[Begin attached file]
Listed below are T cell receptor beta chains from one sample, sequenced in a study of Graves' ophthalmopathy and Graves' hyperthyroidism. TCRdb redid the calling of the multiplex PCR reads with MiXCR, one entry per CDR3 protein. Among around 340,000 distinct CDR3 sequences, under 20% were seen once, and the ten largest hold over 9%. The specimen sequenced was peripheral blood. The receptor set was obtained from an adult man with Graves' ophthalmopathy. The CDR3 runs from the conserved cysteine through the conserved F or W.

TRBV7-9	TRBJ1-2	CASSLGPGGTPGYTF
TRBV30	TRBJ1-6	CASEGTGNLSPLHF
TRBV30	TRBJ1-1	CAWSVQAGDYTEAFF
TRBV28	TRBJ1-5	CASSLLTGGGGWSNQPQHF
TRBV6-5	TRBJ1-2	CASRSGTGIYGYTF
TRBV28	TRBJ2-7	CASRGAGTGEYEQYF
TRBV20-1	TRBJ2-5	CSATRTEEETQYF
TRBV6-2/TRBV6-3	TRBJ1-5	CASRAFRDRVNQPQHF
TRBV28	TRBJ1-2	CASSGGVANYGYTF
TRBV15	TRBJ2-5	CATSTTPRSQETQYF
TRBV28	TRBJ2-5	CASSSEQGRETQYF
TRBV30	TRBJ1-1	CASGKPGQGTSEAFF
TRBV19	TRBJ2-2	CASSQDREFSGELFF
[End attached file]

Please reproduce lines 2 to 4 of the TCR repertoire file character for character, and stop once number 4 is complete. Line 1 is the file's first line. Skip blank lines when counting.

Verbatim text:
TRBV7-9	TRBJ1-2	CASSLGPGGTPGYTF
TRBV30	TRBJ1-6	CASEGTGNLSPLHF
TRBV30	TRBJ1-1	CAWSVQAGDYTEAFF